My eyes snapped up and met the gaze of a tiger a mere ten feet from me. With a mighty roar, the tiger leapt toward me, teeth bared and claws extended. It would’ve had me for a snack; except it fell backward with a spear between its eyes. Mouth gaping open in horror, I fell backward, tripping over a tree root. I clawed at a tree branch with my right hand. The hand that wouldn’t let go of the spear ten seconds earlier. The hand that had grabbed the spear without my conscious direction. The hand that somehow had saved my life.
I collapsed on the muddy ground, tears streaming down my face. None of this made sense. Things don’t just appear. People don’t just appear or disappear for that matter. And yet, here I was. Laying my head on my knees, I let my hands fall to my sides. Where was Sarah? She always knew exactly what to do.
Hunching over my knees, my fingers brushed against something dry, leathery. My eyes froze in place as I leaned back against the tree. It was a journal. The cover and sides were plain. I opened the book to the first page. Hello, Cora. I dropped the journal as though it had burned me. The words looped up and down in beautiful calligraphy. As I stared at it lying there on the ground, an invisible hand began writing again.
Welcome to Eridell. In this place, you will always have everything you need, but many that you don’t. Your time here will be full of choices.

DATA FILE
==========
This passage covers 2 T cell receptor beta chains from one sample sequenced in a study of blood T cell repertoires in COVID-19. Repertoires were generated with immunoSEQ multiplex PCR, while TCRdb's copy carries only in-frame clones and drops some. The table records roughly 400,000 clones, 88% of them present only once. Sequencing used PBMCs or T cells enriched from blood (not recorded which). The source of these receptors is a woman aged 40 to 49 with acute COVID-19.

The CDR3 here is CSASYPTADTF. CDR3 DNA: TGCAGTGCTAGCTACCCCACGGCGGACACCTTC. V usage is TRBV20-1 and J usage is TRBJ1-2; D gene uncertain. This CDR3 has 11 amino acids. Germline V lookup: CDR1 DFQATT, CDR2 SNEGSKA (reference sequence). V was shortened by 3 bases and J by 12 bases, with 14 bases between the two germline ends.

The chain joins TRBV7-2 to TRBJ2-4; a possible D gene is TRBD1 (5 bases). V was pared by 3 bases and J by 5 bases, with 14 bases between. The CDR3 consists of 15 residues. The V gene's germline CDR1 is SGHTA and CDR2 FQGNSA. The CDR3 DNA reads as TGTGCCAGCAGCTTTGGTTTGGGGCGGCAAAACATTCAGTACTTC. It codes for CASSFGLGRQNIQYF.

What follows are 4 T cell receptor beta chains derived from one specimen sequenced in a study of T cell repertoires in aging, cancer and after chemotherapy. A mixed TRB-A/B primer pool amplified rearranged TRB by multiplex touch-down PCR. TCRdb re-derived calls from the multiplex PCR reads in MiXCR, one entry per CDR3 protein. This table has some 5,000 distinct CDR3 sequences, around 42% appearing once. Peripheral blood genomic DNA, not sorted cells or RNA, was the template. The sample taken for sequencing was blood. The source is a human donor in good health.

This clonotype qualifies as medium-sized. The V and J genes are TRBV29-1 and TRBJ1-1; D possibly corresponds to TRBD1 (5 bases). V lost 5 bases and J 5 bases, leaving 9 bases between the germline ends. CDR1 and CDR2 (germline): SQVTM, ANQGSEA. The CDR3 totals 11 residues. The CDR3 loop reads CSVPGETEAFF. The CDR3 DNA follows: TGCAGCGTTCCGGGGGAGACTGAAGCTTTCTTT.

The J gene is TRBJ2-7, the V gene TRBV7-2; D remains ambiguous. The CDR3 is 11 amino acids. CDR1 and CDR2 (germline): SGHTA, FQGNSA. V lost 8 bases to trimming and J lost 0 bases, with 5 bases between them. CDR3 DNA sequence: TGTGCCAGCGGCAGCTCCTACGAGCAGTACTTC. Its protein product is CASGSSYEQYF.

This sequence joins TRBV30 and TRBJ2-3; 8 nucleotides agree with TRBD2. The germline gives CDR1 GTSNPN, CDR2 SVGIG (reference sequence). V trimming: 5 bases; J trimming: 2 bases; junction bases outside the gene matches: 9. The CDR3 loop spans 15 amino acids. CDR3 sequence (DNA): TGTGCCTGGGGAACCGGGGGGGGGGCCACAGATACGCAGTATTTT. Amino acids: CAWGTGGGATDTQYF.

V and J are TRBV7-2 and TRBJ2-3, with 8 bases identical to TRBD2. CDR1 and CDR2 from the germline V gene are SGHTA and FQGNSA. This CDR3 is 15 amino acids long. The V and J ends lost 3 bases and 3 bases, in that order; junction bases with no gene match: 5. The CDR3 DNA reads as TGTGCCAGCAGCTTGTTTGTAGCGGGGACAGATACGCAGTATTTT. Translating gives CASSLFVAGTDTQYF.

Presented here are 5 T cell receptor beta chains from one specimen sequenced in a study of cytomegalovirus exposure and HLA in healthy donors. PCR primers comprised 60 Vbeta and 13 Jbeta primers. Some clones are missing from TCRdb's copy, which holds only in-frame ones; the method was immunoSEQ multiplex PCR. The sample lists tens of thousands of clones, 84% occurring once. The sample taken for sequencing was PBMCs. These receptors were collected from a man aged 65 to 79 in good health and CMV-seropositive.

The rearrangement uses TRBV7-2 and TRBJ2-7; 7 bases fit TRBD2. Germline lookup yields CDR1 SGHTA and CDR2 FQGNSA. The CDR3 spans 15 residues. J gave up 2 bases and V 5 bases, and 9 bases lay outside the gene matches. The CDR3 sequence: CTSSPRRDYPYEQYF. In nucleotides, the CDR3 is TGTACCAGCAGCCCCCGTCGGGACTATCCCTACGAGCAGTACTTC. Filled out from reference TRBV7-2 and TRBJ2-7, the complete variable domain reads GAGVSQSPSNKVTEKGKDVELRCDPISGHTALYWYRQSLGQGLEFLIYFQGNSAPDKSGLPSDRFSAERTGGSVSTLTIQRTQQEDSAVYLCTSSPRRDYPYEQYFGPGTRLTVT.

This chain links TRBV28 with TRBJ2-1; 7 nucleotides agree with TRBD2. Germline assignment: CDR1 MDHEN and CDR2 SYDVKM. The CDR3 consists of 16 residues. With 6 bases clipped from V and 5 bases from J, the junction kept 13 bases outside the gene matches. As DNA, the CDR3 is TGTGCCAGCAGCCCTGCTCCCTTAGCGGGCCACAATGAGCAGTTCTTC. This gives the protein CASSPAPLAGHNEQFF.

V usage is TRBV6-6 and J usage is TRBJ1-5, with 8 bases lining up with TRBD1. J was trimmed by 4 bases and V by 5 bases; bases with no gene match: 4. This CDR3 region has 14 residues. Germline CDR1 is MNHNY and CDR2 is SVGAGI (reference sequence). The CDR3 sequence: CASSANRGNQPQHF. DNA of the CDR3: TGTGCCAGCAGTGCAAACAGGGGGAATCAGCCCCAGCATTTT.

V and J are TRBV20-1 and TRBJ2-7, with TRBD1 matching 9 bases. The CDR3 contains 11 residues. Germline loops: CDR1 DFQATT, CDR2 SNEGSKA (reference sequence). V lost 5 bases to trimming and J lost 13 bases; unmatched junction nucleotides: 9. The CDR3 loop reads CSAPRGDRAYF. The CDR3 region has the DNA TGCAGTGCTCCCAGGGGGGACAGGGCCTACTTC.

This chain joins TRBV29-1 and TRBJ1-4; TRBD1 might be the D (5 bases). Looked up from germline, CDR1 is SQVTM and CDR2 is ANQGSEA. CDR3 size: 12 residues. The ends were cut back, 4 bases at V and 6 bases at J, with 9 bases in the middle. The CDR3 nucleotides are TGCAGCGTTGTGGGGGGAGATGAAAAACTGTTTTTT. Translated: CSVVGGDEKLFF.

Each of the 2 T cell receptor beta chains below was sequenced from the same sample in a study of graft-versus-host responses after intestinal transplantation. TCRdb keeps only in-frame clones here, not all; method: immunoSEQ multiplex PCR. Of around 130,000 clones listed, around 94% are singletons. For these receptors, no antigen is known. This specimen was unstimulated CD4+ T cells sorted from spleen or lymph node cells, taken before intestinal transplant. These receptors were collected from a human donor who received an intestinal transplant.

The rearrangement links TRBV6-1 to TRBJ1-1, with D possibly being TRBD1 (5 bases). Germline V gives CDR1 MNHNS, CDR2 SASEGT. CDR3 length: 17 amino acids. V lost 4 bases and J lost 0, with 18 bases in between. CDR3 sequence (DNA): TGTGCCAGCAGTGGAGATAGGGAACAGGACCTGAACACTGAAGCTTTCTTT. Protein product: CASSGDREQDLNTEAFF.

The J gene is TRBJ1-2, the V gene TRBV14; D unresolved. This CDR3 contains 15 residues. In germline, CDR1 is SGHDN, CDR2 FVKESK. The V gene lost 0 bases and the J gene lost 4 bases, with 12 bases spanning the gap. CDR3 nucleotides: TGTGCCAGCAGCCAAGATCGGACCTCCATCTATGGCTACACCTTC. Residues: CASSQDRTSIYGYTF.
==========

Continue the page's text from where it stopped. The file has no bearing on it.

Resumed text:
I flipped the page, uncertain if I wanted to see more, or if I wanted the writing to stop. Not considering my desires, the journal began writing.
Your frivolous and self-centered choices have made this trial necessary. To pass, you must prove that you are able to choose correctly and wisely; knowing what you truly need, and leaving everything else behind. You will then be returned to your life as a changed woman.
However, if you fail, your time on earth will end.
Gulping, I turned the page again with trembling hands.
Many will face this same trial, but each of you will be tested alone. Like your time on earth, your time here is finite. You have twenty-four hours to prove yourself.
Your time starts now.
An hourglass appeared on the page and imaginary sand began to fall to the bottom.
Panic filled every inch of my being, my breathing became labored. It seemed a judgment had befallen mankind, and I was far from ready.
Biting my lip, my eyes filled with tears. I’d lived my whole adult life jumping from one thing to the next; I’d been frivolous and I was aware of it; I just didn’t care. Everything I bought, everything I did, I justified, if only to myself. Now I was being tried for those poor choices and lack of self control.
Closing my eyes and inhaling deeply through my nose, I pictured my Nonnie. Her head enveloped in a cloud of gray curls, a smile bright as a thousand spotlights lit up her face. She was the most selfless woman I knew. I could change. I had to.
Lifting my eyes from the journal, an archway appeared in the woods ahead of me. I stood, tucking the journal under my arm. Placing one foot in front of the other and holding firm to the memory of my Nonnie, I walked towards the archway.
Taking a jagged breath, my eyes narrowed as I gazed into the clearing that lay before me. In it sat two, seemingly innocuous, chairs. Exhaling, I stepped through the archway, determined to prove myself, to change. Head held high, I boldly turned my fear into my battle cry. Speaking aloud to whoever was watching, I raised my voice to the treetops. “Let the trial begin!”